I think there’s a wrong spirit to approaching certain games, like I would with any artform. There’s a kind of spiteful attitude or a sense of superiority that certain people will bring to the table when approaching a game, like when “hardcore” gamers will tackle “casual” titles and I think that’s playing the game wrong.
To truly understand a work, you have to take it on its terms, not on the terms you think all games should be. For instance, I personally dislike Mass Effect 2, but I don’t deny the quality of what it is doing. I approached the game knowing that Bioware was taking the RPG in a different direction and while I recognized it wasn’t for me, I wasn’t arrogant enough to call it garbage because it didn’t cater to my tastes. For what it wanted to do, Mass Effect 2 was a tight, well-made game.
I think we start playing games wrong when we try to make them bend to our tastes and ideas of what games should be instead of realizing the title is made with an intention to be something that may not be for us, but we can still find ways to appreciate and understand those games.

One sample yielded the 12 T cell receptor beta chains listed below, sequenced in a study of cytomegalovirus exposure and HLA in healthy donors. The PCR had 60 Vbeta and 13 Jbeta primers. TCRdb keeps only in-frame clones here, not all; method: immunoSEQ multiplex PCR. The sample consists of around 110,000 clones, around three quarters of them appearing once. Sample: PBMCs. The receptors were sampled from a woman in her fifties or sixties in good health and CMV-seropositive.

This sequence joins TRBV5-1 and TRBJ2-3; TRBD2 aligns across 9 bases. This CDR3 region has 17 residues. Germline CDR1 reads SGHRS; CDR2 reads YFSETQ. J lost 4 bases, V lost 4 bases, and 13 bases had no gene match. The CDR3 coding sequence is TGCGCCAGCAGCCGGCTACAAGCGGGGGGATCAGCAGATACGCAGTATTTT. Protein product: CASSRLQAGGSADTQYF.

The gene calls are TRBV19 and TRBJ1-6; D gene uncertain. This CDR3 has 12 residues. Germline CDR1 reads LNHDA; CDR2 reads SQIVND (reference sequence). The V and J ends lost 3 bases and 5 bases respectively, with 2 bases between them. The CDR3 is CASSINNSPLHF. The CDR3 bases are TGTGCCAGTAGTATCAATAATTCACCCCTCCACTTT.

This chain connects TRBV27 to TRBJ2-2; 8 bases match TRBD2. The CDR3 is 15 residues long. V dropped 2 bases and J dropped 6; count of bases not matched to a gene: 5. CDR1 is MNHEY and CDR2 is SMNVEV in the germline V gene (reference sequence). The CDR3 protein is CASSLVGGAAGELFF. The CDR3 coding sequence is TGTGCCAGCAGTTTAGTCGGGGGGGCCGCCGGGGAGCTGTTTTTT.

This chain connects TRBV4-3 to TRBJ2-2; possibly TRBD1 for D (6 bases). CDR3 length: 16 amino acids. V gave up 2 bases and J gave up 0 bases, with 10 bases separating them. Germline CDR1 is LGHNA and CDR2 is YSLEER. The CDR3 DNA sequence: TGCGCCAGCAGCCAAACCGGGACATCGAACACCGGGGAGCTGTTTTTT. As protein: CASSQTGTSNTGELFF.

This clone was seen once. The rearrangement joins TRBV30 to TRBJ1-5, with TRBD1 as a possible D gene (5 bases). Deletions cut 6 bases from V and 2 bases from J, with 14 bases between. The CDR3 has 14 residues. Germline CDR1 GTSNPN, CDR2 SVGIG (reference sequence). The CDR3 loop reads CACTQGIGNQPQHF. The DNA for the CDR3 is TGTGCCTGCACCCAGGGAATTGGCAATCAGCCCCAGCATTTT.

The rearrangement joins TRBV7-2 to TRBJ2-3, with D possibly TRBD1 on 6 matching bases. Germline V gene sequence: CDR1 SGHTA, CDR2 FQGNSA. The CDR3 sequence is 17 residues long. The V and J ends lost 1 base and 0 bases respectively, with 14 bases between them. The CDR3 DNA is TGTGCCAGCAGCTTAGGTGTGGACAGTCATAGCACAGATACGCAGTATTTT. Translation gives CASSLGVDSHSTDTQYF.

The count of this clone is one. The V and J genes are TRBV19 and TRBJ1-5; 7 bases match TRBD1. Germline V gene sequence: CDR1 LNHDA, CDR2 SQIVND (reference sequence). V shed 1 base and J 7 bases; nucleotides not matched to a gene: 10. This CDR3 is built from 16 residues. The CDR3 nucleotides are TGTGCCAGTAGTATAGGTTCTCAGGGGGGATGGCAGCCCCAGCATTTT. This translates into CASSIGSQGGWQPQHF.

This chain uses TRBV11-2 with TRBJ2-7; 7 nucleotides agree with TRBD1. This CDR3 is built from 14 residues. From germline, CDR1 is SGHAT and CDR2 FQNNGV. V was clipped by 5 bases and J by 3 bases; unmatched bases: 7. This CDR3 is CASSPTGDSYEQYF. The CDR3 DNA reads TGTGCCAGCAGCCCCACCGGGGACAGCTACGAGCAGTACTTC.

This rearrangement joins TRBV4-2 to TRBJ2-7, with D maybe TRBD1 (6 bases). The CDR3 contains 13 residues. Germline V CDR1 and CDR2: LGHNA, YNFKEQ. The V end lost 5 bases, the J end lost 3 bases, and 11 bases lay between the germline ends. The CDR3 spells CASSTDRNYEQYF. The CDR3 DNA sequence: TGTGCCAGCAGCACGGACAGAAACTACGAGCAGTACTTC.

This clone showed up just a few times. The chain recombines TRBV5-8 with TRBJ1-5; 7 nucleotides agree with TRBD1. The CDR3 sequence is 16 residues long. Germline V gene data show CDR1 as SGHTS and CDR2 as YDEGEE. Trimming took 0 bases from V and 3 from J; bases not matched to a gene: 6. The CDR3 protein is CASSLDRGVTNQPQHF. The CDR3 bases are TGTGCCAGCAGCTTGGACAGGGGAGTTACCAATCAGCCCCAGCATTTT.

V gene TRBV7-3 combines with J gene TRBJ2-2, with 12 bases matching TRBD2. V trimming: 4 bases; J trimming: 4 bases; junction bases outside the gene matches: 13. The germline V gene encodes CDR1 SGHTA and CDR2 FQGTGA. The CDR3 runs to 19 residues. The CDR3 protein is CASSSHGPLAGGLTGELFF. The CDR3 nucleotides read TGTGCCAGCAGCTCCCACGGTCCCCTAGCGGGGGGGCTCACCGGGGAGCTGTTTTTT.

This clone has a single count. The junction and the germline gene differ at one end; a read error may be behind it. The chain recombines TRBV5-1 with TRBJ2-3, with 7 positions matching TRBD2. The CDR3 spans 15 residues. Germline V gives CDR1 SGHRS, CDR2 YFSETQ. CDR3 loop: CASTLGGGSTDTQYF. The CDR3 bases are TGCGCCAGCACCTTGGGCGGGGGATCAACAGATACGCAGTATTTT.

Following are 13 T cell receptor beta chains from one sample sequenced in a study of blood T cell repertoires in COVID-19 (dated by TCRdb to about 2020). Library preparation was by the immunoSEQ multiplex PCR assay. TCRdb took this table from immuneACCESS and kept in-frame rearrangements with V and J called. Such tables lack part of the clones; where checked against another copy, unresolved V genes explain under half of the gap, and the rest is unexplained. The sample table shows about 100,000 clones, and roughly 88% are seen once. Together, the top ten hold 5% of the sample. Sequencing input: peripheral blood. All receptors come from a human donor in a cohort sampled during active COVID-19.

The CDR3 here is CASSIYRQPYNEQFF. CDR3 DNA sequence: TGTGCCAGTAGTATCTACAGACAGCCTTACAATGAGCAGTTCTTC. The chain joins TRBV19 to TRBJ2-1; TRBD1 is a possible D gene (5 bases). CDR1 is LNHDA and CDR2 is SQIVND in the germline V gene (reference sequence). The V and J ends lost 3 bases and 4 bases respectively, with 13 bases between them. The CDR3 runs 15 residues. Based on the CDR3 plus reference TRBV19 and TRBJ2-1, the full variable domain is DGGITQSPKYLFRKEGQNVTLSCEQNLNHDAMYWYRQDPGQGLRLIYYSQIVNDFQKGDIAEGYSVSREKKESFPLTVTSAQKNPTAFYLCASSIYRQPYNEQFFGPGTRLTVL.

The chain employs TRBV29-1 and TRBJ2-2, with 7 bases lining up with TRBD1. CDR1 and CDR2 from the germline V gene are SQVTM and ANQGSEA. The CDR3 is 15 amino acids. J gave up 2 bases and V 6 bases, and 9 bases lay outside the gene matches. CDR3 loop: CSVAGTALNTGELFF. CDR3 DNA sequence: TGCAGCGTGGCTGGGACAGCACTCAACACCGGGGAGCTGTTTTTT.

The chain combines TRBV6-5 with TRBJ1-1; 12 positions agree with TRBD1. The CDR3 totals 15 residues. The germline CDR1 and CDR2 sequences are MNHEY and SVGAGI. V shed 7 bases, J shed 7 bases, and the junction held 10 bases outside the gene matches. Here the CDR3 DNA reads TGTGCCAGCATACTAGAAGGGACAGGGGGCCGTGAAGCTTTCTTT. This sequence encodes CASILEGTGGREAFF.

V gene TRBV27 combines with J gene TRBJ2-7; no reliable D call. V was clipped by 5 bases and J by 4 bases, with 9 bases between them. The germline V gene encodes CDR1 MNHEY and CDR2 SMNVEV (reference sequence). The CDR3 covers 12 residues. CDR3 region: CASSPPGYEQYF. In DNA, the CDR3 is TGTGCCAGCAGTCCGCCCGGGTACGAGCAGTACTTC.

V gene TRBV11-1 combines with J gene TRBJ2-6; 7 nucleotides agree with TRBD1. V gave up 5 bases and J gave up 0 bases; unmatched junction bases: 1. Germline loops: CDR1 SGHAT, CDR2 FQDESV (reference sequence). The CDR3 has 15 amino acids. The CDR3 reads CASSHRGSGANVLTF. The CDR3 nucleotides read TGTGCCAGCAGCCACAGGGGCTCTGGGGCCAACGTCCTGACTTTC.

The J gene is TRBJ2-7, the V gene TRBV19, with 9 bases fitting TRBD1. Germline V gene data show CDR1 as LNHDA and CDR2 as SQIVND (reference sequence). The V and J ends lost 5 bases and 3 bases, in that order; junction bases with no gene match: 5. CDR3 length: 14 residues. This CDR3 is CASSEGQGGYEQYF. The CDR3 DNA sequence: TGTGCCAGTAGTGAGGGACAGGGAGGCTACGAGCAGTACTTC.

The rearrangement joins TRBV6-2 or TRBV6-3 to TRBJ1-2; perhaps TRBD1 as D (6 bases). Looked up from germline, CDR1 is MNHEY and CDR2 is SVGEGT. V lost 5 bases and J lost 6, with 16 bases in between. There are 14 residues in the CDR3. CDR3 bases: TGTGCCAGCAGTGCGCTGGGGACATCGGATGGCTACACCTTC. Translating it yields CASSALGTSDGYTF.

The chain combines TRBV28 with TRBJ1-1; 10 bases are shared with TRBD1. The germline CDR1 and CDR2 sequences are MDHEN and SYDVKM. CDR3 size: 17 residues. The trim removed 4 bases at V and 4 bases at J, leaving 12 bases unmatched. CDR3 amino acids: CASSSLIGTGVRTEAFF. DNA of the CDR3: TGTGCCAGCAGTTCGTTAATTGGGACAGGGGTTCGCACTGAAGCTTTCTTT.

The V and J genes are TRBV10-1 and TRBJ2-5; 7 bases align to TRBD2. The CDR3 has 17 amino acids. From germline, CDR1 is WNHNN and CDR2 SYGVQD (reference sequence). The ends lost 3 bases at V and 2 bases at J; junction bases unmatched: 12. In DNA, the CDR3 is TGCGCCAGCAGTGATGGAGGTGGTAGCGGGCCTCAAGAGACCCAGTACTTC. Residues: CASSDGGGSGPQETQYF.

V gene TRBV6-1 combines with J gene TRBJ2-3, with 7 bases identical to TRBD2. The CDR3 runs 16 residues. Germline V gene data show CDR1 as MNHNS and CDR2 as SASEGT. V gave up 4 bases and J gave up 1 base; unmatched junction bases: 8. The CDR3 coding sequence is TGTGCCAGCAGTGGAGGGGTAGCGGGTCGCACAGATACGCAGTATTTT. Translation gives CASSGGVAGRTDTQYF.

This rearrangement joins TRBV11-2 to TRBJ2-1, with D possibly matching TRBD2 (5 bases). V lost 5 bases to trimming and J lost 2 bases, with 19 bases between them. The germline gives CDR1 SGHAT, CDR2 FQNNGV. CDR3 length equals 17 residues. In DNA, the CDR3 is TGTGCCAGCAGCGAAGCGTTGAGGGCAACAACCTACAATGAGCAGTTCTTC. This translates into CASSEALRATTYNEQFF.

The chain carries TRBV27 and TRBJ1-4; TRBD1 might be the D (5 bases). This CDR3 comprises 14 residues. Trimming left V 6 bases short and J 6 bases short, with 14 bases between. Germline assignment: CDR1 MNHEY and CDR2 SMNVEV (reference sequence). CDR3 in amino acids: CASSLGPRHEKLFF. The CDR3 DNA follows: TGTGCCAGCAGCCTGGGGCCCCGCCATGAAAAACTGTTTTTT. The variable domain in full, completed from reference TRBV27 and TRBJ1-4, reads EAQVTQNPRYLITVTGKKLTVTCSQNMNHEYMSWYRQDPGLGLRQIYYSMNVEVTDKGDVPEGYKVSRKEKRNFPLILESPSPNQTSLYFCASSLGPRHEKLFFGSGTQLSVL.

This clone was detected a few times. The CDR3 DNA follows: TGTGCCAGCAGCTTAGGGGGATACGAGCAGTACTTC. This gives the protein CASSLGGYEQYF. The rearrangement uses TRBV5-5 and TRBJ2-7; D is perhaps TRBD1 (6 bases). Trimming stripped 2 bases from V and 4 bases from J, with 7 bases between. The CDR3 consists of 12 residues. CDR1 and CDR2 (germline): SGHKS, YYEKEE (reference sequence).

I think that’s where I part ways with the whole “this isn’t a game” school of thought certain “hardcore” gamers level at games with little interactivity. It may not be challenging, but just because you think every game should have a challenge doesn’t mean it’s not a game or it’s bad because you don’t find it challenging.
I guess that’s how I’d say people play games wrong. There’s plenty of nuance with that as far as when a game achieves something that is mediocre or a game has aspirations it doesn’t meet, but that’s a whole other discussion.